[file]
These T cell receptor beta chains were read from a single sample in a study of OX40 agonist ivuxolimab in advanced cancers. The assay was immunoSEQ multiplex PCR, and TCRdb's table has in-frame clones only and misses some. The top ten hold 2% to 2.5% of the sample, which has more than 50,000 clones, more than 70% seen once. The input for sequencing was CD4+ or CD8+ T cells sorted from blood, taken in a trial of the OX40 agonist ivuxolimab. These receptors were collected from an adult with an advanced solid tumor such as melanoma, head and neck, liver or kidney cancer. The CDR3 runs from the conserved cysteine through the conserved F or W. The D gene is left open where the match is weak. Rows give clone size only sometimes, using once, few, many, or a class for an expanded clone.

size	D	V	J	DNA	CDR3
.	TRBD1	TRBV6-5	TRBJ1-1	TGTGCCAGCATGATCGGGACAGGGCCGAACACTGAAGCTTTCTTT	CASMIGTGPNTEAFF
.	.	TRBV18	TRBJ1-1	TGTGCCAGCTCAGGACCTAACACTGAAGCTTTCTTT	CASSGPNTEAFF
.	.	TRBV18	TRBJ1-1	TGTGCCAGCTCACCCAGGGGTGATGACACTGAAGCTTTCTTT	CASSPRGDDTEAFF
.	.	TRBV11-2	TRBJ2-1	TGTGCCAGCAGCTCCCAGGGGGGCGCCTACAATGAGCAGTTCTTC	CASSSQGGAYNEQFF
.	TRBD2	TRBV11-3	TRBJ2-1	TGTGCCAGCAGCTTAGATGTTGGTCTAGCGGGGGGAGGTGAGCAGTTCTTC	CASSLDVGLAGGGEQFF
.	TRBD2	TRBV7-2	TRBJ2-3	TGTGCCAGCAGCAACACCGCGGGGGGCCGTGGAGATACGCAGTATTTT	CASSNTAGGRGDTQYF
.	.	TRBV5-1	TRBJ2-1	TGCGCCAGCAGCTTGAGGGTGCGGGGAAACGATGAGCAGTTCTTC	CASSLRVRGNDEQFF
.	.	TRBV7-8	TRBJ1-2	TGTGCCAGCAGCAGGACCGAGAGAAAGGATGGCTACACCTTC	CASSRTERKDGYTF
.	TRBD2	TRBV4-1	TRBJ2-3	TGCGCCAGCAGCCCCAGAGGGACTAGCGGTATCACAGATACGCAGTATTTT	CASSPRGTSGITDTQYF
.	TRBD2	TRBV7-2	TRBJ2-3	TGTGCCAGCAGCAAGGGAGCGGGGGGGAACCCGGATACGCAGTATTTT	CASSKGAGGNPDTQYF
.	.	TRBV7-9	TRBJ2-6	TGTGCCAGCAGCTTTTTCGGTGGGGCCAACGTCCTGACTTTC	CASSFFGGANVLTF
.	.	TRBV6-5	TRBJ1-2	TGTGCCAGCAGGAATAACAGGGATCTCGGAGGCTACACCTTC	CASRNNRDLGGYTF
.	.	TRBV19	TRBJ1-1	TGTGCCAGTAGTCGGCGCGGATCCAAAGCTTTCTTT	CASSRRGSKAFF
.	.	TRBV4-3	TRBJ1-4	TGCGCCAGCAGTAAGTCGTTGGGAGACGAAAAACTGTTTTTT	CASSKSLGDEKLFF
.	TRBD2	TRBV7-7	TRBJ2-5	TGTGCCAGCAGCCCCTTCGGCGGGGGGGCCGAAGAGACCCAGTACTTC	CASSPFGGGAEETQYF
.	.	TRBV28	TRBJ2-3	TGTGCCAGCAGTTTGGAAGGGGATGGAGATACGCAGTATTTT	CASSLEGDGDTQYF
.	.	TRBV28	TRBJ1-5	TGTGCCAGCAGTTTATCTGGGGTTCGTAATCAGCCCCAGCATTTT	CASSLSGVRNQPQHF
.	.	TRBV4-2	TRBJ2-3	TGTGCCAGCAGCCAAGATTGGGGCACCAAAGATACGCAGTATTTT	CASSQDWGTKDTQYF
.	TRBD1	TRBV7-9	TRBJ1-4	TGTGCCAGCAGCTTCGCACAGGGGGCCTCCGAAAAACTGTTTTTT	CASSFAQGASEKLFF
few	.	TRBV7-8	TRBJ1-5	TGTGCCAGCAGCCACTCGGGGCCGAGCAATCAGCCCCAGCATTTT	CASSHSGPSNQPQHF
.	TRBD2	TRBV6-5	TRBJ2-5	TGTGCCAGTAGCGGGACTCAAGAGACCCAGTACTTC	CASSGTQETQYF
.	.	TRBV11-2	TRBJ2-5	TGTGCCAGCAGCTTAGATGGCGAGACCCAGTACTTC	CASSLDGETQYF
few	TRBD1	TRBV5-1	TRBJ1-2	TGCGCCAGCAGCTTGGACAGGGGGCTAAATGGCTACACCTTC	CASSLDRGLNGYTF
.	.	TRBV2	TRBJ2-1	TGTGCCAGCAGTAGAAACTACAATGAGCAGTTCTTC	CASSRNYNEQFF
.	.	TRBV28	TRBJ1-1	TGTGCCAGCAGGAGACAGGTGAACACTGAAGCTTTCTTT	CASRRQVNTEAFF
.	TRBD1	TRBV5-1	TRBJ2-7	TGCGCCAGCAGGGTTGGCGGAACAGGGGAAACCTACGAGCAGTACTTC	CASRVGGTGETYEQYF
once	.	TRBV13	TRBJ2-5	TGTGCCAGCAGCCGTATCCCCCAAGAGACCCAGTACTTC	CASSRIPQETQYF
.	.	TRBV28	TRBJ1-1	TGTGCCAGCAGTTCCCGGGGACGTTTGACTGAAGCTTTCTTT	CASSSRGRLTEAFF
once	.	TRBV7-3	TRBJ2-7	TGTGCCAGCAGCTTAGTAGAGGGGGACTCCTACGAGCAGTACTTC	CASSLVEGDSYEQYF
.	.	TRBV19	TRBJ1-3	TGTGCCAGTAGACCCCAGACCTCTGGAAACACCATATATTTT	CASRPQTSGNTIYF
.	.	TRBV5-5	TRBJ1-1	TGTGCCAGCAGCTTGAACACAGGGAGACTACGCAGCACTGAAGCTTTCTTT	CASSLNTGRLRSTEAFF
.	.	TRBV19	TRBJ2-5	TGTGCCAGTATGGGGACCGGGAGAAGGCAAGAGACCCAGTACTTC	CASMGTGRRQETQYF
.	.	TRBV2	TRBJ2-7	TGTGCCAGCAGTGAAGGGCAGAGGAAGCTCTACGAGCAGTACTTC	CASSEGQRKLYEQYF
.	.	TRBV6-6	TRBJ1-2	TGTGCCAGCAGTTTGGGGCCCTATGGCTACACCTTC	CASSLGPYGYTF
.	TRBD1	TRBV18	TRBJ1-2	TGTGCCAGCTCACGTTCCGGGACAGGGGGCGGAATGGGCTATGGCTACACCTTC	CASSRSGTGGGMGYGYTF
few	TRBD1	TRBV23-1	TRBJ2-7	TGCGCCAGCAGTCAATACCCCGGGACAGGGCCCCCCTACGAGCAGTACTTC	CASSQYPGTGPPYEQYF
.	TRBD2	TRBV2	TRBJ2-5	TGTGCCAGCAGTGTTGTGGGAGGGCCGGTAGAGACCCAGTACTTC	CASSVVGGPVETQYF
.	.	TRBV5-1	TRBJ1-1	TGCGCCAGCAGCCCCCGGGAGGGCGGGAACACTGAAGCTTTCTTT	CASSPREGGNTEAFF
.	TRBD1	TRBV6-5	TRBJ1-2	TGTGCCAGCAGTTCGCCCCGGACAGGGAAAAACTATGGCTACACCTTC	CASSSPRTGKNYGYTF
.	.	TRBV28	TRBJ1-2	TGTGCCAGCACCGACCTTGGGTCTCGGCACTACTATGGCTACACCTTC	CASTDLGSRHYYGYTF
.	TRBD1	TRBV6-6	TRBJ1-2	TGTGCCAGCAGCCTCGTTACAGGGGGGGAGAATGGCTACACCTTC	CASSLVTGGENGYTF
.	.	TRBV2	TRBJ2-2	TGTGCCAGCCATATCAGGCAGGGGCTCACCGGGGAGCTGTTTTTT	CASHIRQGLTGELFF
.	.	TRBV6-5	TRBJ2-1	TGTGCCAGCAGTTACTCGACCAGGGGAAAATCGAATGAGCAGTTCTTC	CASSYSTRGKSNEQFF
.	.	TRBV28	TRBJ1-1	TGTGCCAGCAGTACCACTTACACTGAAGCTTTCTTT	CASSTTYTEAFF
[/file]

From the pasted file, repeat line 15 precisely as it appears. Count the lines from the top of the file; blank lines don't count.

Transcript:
.	.	TRBV19	TRBJ1-1	TGTGCCAGTAGTCGGCGCGGATCCAAAGCTTTCTTT	CASSRRGSKAFF